So, if you've been paying attention, it would appear that our Bruins went to Salt Lake City last night and got beat by an inferior Utah Utes squad in a manner that calling it Lavin-esque would be unfair to Steve Lavin. But I wouldn't know. Why? I didn't watch the game. In fact, I haven't watched very many games at all this season. Actually, the more I think of it, I think I've only watched one, maybe two. And even then, I wasn't really watching: it was more like the game was on as background noise as I was doing something else in my
man cave office. Today's post is my 510th for Bruins Nation. If you were around back in November of 2008 when I started writing here, you'll recall that four out of my first five posts were on Ben Howland's squad or connected to UCLA hoops. Back then I used to religiously check the TV schedule and make excuses to make time to watch UCLA basketball. Now? I could care less when UCLA basketball is on.
It's probably a combination of a lot of factors. First, college basketball isn't the same since the one-and-done rule. Before the NBA imposed one of the least-well-thought out ideas in sports on us, elite basketball players from the AAU circuit went directly into the NBA: there was no artificial waiting period for LeBron James, Kobe Bryant, Kevin Garnett, or Dwight Howard. And now we have to pretend that shady-not-really-amateur AAU-trained mercenaries who fill the college ranks for one year are "students" when we all know they are using the college as a show-case for the NBA Draft. Our very own Shabazz Muhammad is a perfect example: he came from the shady AAU circuit, the product of his allegedly shady father, and was marginally an amateur athlete. And yet, we all had to pretend that a kid who should have just went directly to the NBA was a UCLA "student-athlete." It's intellectually dishonest, to say the least. And the increasing connection to the AAU is troubling, which is certainly a factor in the current college hoops malaise, but it would seem the biggest factors (at least to my own apathy) are unique to Westwood.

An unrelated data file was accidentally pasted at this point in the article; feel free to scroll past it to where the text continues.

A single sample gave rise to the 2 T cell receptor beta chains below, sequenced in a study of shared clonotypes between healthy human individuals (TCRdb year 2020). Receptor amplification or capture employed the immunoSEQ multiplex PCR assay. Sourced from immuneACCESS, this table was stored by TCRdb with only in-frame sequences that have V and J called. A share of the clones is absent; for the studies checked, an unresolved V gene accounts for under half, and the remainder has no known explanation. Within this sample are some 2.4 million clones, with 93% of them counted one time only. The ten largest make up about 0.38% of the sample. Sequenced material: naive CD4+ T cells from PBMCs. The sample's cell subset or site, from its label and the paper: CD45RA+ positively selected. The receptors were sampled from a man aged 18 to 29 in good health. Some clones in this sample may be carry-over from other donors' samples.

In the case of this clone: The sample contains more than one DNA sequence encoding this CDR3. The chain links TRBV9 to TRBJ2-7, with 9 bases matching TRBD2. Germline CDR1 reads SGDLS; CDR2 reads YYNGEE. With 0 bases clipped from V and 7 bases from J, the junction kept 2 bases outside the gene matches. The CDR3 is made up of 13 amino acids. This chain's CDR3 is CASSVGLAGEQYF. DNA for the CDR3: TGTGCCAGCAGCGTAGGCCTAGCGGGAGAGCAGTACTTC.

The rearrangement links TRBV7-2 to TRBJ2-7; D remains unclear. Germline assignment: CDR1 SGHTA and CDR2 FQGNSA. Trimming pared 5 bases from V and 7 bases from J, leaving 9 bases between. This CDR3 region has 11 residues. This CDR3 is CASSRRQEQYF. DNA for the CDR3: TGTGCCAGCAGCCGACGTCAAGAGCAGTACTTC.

UCLA basketball is supposed to be one of the top-tier, elite brands in college basketball. With the history of success in the program, not just Wooden's titles, but the number of NBA players produced (more than any other program since 1948), UCLA is on par with Kentucky, North Carolina, and Kansas (and perhaps Duke, although historically they have been good-but-not-great, with their current run of success really the product of Coach K's once-in-a-lifetime career). Yet, we're barely on the national radar these days, in large part because the on-court product has been decidedly mediocre the past 4-5 seasons, we haven't gotten to the Sweet Sixteen since the 2007-2008 season, and of course, our athletic department's "marketing" has been an abysmal joke: between Adidas and Morgan Center, you'd barely know UCLA even existed (yet Adidas has no problem displaying Chelsea FC, Liverpool FC, and Real Madrid football kits in the Adidas stores in San Francisco and Santa Monica, yet a curious absence of UCLA gear). It sort of develops a "if UCLA doesn't care about it's basketball program, why should I?" mentality, even in former die-hard adherents of the program.
With Jim Mora and John Savage, it's significantly different: with both men you get the feeling they are achieving success in spite of Morgan Center, that they have the force of will to push their respective programs upward despite being crippled with an inept athletic director and an athletic department that still operates in an amateur-hour, 1992-style model, with an e-mail "blog" newsletter from Chianti Dan and an incoherent and inconsistent marketing "strategy" that has kept UCLA as the secondary brand in Los Angeles, despite Southern Cal's fall from grace and Jim Mora's #BruinRevolution. But I digress: back to the malaise that is our men's basketball program.